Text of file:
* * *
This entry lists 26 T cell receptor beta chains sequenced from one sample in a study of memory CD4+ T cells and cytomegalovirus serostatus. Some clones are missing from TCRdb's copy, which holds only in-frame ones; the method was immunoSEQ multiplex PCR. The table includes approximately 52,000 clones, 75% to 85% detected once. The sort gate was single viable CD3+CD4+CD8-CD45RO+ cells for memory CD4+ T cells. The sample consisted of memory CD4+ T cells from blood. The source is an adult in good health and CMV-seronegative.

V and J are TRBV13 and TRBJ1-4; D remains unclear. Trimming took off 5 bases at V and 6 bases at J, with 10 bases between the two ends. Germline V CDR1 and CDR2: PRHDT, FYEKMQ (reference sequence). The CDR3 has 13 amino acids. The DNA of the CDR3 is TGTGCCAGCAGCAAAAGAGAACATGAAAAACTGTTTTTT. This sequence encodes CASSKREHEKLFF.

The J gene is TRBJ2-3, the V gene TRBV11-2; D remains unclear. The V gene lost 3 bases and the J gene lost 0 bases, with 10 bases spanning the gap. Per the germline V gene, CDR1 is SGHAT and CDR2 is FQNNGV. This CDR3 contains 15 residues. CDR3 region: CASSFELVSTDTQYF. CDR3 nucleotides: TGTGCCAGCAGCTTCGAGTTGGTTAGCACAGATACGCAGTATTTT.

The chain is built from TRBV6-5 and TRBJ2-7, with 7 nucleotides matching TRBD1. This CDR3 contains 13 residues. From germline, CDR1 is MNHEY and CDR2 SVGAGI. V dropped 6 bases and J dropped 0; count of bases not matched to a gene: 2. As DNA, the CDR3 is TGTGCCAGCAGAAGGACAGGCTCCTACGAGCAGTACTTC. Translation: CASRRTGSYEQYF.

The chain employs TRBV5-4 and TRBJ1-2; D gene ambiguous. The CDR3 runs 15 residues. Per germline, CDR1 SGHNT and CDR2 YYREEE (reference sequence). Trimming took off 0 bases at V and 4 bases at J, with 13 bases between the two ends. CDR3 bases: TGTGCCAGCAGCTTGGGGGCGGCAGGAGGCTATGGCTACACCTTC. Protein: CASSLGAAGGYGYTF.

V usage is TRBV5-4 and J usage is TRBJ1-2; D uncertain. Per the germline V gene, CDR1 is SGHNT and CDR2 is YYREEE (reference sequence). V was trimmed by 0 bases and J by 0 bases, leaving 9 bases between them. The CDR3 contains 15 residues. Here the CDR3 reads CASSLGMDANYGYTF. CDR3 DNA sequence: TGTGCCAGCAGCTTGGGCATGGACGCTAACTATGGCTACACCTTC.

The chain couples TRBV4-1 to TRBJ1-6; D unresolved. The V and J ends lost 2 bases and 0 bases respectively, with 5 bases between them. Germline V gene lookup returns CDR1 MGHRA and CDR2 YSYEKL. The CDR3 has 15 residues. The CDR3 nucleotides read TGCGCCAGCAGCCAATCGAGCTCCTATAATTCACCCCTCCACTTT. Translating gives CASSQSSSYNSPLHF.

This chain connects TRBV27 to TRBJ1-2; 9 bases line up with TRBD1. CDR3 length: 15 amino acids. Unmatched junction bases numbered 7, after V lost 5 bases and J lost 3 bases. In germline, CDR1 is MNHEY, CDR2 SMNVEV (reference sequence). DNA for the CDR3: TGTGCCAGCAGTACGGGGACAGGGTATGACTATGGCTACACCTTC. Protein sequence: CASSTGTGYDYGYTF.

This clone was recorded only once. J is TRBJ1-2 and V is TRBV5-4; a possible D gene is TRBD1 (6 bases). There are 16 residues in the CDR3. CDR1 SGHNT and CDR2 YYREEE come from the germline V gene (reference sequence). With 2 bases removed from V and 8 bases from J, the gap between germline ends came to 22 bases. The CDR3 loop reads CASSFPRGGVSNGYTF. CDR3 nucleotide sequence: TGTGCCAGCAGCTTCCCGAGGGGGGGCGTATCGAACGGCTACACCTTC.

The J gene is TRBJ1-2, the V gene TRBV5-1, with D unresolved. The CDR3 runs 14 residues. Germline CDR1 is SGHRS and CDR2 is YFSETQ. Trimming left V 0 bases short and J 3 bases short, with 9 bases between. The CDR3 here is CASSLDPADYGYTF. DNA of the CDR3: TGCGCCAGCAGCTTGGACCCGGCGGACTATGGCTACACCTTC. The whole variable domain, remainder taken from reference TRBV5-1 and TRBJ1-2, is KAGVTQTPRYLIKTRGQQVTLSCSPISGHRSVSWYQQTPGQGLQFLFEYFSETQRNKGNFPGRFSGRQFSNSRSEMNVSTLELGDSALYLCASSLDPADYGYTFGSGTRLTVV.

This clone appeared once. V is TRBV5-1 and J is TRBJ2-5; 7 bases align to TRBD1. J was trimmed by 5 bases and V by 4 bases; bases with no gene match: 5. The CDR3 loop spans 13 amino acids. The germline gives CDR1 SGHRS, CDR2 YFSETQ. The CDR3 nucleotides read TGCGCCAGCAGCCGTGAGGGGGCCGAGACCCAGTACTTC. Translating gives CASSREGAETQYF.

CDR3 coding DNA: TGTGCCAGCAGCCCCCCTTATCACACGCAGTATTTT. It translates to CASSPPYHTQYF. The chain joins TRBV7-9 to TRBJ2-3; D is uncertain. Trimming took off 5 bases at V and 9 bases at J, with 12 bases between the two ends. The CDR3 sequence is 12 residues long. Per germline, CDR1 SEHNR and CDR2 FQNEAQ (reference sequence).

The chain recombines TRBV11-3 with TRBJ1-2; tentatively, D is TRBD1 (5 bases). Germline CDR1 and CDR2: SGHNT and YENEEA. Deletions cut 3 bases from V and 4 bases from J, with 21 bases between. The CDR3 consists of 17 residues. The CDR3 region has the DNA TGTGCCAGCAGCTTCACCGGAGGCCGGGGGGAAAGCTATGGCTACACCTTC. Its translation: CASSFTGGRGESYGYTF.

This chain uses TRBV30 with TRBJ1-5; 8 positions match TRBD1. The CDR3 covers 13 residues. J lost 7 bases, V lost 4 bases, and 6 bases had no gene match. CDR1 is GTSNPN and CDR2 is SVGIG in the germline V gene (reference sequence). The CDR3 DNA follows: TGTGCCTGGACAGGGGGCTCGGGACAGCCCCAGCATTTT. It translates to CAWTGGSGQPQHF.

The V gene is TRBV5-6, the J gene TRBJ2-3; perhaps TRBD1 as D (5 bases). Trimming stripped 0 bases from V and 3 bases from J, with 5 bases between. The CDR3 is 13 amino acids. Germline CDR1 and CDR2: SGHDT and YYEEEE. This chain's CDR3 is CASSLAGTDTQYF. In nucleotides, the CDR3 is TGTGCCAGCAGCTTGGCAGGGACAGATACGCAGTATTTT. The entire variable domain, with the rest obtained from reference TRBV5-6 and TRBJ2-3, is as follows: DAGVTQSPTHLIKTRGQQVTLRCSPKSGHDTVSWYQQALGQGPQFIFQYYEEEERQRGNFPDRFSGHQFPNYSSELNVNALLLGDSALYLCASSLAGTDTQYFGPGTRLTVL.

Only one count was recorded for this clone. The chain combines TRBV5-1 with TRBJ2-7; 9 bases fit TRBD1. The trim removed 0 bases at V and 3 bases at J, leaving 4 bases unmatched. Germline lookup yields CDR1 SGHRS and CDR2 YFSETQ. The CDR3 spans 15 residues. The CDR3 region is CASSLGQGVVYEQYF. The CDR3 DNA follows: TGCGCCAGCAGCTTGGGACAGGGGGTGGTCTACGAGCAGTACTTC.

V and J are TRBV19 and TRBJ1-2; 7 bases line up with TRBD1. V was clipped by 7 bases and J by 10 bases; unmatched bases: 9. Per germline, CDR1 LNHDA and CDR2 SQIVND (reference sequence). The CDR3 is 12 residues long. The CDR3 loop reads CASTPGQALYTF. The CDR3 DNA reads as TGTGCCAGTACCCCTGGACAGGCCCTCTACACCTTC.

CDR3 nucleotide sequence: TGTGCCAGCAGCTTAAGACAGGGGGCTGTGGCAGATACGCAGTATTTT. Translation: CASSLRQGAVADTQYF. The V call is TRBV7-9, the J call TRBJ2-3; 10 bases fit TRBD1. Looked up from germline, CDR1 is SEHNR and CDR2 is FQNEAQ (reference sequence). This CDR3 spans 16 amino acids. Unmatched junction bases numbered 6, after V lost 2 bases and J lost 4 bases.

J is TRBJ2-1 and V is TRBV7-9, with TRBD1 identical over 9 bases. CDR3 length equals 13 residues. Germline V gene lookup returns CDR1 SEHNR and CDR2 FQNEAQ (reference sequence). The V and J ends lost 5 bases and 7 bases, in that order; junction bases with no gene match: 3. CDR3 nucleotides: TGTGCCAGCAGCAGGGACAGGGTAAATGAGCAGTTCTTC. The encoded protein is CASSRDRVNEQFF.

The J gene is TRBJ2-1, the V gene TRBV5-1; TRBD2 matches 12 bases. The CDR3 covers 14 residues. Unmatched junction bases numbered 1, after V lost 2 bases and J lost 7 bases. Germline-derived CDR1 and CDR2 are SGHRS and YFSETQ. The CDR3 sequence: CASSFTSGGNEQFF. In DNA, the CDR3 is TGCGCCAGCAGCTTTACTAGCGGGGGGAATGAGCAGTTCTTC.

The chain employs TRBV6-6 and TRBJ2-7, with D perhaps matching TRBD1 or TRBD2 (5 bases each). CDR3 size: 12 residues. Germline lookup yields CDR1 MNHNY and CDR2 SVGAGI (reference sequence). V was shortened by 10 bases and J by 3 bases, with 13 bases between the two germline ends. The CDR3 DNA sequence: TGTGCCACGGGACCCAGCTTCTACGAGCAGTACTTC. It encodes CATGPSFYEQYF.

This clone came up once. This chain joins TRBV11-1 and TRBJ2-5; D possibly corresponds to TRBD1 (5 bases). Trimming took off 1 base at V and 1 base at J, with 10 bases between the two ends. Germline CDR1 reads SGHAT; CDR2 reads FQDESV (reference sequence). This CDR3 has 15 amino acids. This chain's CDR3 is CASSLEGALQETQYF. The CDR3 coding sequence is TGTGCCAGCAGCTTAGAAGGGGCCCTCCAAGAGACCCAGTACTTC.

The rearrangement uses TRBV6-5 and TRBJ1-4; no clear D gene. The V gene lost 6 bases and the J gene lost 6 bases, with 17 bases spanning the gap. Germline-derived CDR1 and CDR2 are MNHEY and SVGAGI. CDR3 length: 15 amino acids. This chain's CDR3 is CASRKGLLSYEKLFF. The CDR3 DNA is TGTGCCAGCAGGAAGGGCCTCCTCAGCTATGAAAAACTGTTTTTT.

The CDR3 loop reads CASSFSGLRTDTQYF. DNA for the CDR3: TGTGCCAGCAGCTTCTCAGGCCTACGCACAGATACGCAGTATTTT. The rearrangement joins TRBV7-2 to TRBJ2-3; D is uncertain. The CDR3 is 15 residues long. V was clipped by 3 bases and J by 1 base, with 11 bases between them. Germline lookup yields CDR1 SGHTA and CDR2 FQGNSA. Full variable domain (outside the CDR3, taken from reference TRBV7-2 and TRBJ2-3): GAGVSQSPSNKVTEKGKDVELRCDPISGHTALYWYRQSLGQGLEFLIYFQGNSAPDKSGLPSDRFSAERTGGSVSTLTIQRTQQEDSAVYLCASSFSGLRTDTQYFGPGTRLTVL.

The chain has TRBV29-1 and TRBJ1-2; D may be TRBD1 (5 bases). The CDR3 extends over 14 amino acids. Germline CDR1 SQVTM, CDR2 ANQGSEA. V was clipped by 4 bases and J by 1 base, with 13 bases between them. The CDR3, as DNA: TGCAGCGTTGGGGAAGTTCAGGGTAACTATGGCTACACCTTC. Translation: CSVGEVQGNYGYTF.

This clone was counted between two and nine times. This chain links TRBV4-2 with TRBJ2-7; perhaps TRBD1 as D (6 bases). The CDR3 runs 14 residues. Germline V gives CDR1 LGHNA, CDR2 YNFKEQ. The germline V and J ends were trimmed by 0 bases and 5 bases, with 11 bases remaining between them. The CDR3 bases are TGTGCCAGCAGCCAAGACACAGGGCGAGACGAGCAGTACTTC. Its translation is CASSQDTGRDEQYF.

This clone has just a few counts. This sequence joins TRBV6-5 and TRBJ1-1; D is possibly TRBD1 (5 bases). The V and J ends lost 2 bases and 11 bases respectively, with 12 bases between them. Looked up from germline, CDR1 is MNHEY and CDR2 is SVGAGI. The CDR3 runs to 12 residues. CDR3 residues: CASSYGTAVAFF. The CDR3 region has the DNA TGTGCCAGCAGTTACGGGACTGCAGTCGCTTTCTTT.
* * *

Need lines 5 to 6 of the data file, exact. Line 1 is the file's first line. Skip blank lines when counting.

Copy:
The chain employs TRBV5-4 and TRBJ1-2; D gene ambiguous. The CDR3 runs 15 residues. Per germline, CDR1 SGHNT and CDR2 YYREEE (reference sequence). Trimming took off 0 bases at V and 4 bases at J, with 13 bases between the two ends. CDR3 bases: TGTGCCAGCAGCTTGGGGGCGGCAGGAGGCTATGGCTACACCTTC. Protein: CASSLGAAGGYGYTF.

V usage is TRBV5-4 and J usage is TRBJ1-2; D uncertain. Per the germline V gene, CDR1 is SGHNT and CDR2 is YYREEE (reference sequence). V was trimmed by 0 bases and J by 0 bases, leaving 9 bases between them. The CDR3 contains 15 residues. Here the CDR3 reads CASSLGMDANYGYTF. CDR3 DNA sequence: TGTGCCAGCAGCTTGGGCATGGACGCTAACTATGGCTACACCTTC.